I’ll be the first to admit, I love shoes.
Shoes should be highly functional, yet stylish enough that someone wants to wear them, an often-daunting task. In mountain biking, I’ve found shoes to be one of the most critical pieces of my kit. Being that our pedals are one of only three contact points with our bike, it’s essential that our footwear be up to the task. Sure, you can get by with an old pair of Vans or some tennis shoes, but why “get by” when a good set of mountain bike specific shoes can make such a difference?
The Five Ten Freerider Contact shoes come with many of the features you’ve come to expect from a mountain bike-specific shoe. The sole utilizes Five Ten’s Mi6TM, their softest rubber compound, which provides almost clipless-like grip to adequate flat pedals. The sole pattern is smooth under the ball of your foot for maximum surface area and grip on the pedal interface and also to allow the rider to adjust his or her foot on the pedal without interference.
The uppers are made from a combination of polyester textiles and TPU (thermoplastic polyurethane) which provides protection and abrasion resistance to the sides of the shoe where they tend to rub on cranks or the various odd rock or bush as you descend the trail. The compression molded EVA midsole isn’t new, but provides firm support and shock absorption for when things get extra rowdy. Rounding out the shoe are beefed up toe and heel caps for extra protection.
First off, if you don’t own a pair of mountain bike specific shoes, get some. I shrugged off advice to get proper shoes for the first couple of years of riding and when I finally bought some on a clearance sale for $30 and took them out for the first time, I kicked myself the whole drive home for stubbornly not listening to my friends.
When I first set out to find a new set of kicks last spring, I originally wanted a high-top shoe similar to my previous pair, as I enjoyed (or at least thought I did) the added protection they provided when things got a little squirrely. However, after looking around at what was out there, I couldn’t really find anything in the high-top segment that didn’t look moon boots, so I decided to go with the Five Ten Contact. I had heard that it had a roomier toe box that would compliment my little, but wide hooves, and fit is paramount in footwear.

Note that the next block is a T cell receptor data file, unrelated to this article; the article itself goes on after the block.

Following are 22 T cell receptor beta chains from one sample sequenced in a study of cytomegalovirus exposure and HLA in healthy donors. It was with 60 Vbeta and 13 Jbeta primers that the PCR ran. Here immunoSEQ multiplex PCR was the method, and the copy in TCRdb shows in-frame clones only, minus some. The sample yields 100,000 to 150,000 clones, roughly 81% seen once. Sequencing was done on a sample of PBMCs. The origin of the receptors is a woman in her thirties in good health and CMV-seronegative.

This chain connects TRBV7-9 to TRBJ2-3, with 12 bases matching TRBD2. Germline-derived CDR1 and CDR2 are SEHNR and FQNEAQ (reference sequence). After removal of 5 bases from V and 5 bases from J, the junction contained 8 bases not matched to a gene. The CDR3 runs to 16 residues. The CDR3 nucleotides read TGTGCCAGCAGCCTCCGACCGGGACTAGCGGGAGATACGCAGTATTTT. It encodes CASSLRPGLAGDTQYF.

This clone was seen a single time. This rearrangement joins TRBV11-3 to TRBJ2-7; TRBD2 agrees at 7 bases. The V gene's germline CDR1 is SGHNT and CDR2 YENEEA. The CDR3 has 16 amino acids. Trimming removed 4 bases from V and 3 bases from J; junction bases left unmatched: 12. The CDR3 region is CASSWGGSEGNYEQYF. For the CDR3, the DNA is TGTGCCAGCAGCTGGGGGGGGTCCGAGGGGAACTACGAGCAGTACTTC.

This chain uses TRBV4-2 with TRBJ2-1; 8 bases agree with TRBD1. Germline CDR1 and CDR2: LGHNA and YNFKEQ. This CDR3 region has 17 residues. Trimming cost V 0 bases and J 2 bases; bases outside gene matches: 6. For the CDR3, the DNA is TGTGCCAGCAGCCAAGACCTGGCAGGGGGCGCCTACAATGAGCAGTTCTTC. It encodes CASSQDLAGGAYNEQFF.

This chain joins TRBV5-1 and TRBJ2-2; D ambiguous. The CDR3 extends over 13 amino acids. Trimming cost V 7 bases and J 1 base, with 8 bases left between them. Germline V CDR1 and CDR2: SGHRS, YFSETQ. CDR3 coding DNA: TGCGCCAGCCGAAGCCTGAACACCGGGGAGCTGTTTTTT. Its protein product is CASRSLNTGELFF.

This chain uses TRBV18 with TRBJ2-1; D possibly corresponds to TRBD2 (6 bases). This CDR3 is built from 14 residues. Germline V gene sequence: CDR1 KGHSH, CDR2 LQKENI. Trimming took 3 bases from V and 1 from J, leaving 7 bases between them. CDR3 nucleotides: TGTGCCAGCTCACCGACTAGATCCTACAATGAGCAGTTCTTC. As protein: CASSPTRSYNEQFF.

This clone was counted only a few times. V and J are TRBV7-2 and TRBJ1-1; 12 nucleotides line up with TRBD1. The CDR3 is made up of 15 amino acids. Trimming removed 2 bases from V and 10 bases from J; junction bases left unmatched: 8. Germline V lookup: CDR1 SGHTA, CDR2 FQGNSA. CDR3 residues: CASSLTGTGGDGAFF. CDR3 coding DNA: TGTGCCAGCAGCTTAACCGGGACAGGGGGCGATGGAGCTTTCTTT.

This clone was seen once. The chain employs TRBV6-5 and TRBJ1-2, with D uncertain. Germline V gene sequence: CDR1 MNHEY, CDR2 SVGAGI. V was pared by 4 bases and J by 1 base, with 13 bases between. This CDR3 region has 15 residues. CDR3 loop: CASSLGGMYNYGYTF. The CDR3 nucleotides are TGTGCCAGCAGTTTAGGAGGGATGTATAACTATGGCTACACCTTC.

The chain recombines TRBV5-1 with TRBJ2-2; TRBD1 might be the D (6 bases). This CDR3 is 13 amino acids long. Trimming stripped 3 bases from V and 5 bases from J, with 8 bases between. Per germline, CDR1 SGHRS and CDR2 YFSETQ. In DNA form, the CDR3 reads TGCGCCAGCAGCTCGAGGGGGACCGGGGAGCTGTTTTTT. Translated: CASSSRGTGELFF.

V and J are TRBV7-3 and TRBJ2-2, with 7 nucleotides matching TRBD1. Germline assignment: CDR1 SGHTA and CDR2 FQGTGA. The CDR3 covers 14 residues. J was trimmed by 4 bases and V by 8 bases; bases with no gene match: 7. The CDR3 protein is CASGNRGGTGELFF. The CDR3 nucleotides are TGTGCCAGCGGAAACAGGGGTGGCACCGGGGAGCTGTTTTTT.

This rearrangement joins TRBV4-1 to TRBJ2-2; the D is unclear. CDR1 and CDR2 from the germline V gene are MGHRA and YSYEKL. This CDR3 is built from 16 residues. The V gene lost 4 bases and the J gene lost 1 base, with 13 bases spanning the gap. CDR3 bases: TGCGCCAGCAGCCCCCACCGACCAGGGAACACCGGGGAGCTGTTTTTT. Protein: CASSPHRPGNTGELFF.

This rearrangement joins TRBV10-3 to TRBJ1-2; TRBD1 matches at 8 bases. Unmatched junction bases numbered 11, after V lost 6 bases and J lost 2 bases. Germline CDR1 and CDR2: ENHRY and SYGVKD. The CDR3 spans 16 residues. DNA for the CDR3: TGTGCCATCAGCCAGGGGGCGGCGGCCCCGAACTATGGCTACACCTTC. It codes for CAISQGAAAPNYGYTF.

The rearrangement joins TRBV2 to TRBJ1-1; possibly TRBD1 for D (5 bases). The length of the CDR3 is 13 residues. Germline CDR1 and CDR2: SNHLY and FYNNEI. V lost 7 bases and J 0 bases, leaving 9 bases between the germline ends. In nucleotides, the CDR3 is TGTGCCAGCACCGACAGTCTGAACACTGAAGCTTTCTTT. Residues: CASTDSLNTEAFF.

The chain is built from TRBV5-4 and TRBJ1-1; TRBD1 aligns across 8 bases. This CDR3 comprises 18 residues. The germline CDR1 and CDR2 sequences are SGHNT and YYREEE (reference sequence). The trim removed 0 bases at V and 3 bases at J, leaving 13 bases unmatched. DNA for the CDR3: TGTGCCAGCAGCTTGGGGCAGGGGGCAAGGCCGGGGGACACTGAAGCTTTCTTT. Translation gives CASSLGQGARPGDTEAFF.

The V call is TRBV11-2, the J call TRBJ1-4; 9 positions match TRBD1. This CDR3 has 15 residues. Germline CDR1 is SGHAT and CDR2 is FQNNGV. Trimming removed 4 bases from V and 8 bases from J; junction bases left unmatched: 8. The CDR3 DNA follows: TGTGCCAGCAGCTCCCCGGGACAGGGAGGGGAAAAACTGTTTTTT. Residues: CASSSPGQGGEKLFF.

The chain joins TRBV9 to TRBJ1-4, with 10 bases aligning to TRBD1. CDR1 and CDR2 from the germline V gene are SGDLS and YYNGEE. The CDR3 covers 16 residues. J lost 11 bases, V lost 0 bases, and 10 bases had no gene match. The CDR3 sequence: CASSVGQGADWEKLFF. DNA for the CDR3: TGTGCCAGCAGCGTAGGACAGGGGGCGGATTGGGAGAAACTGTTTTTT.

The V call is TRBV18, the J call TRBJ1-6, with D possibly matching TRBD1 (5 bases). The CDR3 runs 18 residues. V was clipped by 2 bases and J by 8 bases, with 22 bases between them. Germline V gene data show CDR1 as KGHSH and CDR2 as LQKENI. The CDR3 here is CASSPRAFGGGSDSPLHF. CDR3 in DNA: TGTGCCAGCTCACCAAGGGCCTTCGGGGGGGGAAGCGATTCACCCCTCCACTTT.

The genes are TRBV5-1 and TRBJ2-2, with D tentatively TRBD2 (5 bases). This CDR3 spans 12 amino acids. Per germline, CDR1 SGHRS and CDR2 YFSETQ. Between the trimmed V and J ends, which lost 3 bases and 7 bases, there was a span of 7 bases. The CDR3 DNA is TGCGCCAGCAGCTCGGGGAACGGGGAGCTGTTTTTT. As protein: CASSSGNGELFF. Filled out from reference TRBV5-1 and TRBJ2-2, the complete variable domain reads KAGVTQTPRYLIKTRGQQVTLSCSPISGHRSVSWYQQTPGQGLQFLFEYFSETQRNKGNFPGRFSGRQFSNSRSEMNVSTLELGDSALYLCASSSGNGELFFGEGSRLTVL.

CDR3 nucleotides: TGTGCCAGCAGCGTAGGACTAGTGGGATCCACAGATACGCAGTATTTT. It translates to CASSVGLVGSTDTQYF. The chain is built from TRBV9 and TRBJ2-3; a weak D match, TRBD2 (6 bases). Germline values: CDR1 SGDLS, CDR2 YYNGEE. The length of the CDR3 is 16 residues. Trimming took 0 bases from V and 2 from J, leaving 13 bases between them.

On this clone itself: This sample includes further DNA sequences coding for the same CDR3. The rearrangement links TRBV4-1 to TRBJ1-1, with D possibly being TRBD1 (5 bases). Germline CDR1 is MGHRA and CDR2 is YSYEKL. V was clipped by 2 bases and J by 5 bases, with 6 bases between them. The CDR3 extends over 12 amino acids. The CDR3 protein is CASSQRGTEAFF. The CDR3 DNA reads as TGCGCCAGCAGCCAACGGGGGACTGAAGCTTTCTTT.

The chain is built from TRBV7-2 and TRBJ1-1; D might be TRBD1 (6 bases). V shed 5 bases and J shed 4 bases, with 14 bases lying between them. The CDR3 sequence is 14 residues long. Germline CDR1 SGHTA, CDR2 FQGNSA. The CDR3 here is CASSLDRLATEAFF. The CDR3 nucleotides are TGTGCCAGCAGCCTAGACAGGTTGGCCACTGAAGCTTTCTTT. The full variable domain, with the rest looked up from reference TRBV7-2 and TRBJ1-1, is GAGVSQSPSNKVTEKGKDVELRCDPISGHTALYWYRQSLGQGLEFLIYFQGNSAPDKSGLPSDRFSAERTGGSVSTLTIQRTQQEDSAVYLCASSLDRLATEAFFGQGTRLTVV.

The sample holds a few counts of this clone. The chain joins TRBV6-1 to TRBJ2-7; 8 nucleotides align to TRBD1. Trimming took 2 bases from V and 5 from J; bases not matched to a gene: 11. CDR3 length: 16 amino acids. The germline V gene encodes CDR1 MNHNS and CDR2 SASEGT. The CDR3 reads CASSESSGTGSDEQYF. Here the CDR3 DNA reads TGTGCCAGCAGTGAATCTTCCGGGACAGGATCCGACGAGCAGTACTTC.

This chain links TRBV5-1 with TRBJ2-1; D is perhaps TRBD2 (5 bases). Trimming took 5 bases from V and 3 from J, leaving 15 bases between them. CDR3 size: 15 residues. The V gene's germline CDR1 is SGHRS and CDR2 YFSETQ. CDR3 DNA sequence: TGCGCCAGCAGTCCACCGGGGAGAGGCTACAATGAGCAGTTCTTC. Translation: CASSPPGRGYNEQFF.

Upon receiving the Contacts, I was immediately intrigued by the TPU uppers. They gave the shoes a space-age feel and they felt like they would hold up well out in the elements of the Pacific Northwest. My only initial reservation was that I run pretty hot, as in I start sweating when tying my shoe, so I was a little worried that the TPU wrapping the majority of the uppers would create little saunas for my feet, which is not ideal during summertime rides.
My first day out, I immediately felt the exceptional grip of the Mi6 rubber sole on my pedals. When you plant this shoe on the pedal, you can be confident it will stay there as the flat portion under the ball of the foot sticks no matter how it comes down on the pedal. I found it interesting that Five Ten lists one of the benefits of the smooth sole is that it makes it easier to “shift” the foot around on the pedal without the interference of any lugs.
My experience was that if I needed to reposition my foot on the pedal, unless it was the most minor of corrections, I would often have to lift my foot off of the pedal and then back down again. Obviously, this isn’t ideal when descending down a trail, but it’s usually pretty manageable with the exceptions being when you have to put a foot down in a corner or feature, such as a rock roll, where you may not have a lot of run-up and therefore setup time to get your foot placement right.
I was pleasantly surprised that the TPU uppers didn’t create the heat vortex that I was anticipating. I didn’t notice my feet getting warm, even during warm summer rides, but I did note that when I’d take my shoes of post-ride, the opaque portions of the TPU would show some condensation inside the shoe, but the open weave on the top of the toe box created sufficient air flow while riding that this didn’t become an issue. Bonus.
Overall, I’m happy with the Freerider Contacts. They are comfortable, lightweight and provide confidence that your foot is going to stay planted once you place it on the pedal. I do miss the shoelace keeper strap on my previous shoes (nobody wants an errant shoelace sucked into their drivetrain) but I haven’t had any issues with the laces coming undone or hanging up where they’re not supposed to, so maybe it’s more of a mental thing.
I do also generally prefer leather uppers vs. synthetic as leather shoes tend to only fit better over time, but the out-of-the-box fit provided by the Contacts didn’t leave me pining for more room or for them to pack-out a bit. They’ve also worn well, after months of riding, they’re still in great shape with no blowouts or seams giving up early. The fit hasn’t changed though, unlike a leather shoe, so if the initial fit doesn’t work for you, don’t expect it to get any better over time. If you’re in the market for a new flat shoe that doesn’t look like a combat boot but still provides ample grip, support and comfort then the Five Ten Freerider Contact has you covered.
Five Ten Freerider Contact Shoes
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